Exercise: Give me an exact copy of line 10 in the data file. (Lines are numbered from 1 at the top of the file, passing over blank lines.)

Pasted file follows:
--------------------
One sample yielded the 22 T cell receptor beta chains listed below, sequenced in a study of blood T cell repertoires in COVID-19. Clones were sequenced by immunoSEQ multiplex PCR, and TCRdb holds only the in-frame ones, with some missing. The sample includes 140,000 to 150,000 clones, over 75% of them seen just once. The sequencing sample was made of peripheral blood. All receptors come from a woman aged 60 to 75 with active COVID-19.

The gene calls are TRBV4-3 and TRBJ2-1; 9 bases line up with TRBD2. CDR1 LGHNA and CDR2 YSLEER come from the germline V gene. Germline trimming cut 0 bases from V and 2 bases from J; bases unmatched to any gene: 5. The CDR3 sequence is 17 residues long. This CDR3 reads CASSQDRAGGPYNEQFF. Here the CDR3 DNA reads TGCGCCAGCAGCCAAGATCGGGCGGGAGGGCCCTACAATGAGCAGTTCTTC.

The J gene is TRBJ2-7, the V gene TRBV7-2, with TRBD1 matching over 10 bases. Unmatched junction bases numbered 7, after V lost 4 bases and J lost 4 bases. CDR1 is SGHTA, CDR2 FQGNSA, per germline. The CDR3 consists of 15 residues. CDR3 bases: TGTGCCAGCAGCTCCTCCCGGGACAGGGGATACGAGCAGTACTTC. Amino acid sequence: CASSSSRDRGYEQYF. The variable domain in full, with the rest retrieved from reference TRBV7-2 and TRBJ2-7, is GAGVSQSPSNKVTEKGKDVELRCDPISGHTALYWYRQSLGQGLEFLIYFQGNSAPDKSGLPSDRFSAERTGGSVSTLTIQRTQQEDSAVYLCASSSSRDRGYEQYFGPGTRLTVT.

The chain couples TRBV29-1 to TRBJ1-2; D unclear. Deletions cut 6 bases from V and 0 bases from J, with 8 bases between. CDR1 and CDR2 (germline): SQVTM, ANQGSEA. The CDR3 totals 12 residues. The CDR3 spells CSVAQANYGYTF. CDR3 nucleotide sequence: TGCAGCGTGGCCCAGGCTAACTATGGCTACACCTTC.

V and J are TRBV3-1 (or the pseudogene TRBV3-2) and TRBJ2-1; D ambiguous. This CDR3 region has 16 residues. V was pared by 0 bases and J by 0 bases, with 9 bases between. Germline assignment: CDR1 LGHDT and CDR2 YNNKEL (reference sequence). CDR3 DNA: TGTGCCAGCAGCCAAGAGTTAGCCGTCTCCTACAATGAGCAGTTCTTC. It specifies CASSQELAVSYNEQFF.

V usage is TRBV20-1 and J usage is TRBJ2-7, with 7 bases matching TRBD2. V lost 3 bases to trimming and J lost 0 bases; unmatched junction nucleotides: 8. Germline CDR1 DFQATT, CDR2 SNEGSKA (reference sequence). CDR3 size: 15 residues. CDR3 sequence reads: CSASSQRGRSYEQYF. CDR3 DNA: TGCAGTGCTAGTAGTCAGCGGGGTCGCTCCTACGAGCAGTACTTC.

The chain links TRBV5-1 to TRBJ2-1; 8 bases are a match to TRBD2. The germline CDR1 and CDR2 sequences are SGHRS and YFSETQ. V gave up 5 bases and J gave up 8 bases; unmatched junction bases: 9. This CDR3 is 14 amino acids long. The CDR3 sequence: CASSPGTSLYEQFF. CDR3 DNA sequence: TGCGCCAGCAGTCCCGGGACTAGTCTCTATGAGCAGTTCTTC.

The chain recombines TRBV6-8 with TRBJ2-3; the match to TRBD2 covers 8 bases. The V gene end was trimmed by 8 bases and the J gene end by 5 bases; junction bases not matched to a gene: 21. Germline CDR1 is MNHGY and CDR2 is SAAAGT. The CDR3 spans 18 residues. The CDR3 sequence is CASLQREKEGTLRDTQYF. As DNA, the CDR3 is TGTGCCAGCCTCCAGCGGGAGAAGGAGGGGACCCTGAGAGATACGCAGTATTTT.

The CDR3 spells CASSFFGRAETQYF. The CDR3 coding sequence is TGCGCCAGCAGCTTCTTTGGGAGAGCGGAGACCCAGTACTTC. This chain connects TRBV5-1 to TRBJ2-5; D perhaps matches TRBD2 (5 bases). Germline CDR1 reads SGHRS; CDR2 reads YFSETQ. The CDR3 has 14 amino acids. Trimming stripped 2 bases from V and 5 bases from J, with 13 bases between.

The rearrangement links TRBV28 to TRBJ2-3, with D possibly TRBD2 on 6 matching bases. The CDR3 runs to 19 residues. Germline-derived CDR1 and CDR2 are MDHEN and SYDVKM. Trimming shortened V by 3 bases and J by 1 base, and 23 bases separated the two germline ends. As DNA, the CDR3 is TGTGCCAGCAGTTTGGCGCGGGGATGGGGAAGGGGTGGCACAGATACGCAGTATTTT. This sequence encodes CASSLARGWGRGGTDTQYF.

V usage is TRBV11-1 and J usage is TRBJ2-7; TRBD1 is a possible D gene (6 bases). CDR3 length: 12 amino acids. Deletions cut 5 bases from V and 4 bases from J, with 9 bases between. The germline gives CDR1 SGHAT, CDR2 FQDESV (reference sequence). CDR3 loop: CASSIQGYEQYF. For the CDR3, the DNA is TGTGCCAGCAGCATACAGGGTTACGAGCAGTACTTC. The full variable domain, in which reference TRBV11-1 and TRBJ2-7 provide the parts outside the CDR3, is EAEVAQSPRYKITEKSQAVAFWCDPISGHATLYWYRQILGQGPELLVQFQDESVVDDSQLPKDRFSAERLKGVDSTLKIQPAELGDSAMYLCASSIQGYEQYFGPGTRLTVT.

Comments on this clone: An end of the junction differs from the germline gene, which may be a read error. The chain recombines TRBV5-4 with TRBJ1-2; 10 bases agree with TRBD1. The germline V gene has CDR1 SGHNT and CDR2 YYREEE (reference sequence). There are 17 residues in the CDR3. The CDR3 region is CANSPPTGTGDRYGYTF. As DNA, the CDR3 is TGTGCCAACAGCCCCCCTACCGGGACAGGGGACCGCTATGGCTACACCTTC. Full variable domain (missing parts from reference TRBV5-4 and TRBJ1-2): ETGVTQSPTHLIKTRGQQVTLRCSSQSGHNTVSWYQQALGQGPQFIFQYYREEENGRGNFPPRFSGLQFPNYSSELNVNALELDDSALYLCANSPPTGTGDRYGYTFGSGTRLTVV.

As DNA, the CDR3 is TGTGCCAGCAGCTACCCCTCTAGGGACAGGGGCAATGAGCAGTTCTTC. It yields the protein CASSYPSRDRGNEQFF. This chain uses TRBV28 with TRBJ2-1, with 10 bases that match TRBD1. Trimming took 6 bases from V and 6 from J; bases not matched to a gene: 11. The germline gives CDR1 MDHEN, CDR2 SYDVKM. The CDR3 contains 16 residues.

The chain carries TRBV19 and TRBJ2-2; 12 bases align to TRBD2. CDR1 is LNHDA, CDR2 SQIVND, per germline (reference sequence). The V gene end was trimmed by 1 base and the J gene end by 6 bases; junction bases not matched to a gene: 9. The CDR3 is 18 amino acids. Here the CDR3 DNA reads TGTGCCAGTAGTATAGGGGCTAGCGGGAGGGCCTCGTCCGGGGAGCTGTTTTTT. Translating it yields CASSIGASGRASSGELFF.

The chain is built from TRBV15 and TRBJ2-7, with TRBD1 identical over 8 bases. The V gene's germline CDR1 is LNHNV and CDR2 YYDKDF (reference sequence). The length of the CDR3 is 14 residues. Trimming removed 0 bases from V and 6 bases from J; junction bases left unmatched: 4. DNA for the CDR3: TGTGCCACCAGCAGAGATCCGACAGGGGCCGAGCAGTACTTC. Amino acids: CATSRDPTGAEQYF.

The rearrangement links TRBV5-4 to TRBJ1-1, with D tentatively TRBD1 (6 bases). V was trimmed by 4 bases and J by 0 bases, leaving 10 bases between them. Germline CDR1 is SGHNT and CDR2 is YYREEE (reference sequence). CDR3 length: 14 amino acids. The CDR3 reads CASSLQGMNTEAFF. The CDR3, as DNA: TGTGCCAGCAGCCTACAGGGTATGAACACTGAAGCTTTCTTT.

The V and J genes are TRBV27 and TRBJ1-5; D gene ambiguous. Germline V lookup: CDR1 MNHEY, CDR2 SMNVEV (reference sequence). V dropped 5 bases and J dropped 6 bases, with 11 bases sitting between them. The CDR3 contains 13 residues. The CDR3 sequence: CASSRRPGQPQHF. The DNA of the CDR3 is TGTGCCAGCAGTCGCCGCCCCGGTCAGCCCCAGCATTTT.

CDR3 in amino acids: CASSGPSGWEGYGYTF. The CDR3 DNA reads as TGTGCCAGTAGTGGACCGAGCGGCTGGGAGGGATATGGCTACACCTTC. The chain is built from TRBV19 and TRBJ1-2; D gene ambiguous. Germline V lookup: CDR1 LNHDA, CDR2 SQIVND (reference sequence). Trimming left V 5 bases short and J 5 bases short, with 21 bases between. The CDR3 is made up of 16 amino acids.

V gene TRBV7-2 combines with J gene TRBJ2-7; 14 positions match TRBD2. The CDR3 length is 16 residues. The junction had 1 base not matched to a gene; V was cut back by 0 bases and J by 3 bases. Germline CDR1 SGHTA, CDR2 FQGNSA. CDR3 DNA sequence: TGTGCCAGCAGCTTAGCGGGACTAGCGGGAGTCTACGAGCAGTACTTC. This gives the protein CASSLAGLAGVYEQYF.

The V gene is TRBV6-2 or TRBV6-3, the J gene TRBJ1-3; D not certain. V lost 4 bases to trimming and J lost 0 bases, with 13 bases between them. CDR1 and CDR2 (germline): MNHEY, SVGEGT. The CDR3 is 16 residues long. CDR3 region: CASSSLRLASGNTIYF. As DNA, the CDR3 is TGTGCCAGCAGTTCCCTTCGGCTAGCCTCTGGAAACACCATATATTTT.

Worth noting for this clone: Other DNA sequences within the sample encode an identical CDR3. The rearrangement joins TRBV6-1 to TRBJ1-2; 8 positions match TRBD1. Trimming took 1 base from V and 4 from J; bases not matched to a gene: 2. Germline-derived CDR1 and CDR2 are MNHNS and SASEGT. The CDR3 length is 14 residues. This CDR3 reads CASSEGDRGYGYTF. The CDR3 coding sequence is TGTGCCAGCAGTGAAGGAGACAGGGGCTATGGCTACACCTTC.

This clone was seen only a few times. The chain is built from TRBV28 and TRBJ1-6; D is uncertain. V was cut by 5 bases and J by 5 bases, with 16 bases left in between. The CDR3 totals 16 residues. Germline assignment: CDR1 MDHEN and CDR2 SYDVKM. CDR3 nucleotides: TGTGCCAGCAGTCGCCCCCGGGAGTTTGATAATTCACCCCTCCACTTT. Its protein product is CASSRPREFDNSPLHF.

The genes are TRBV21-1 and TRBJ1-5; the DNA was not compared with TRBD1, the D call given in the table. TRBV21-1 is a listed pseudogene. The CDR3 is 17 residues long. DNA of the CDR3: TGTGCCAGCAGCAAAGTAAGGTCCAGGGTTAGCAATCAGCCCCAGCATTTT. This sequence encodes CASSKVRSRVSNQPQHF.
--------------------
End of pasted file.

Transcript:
The rearrangement links TRBV28 to TRBJ2-3, with D possibly TRBD2 on 6 matching bases. The CDR3 runs to 19 residues. Germline-derived CDR1 and CDR2 are MDHEN and SYDVKM. Trimming shortened V by 3 bases and J by 1 base, and 23 bases separated the two germline ends. As DNA, the CDR3 is TGTGCCAGCAGTTTGGCGCGGGGATGGGGAAGGGGTGGCACAGATACGCAGTATTTT. This sequence encodes CASSLARGWGRGGTDTQYF.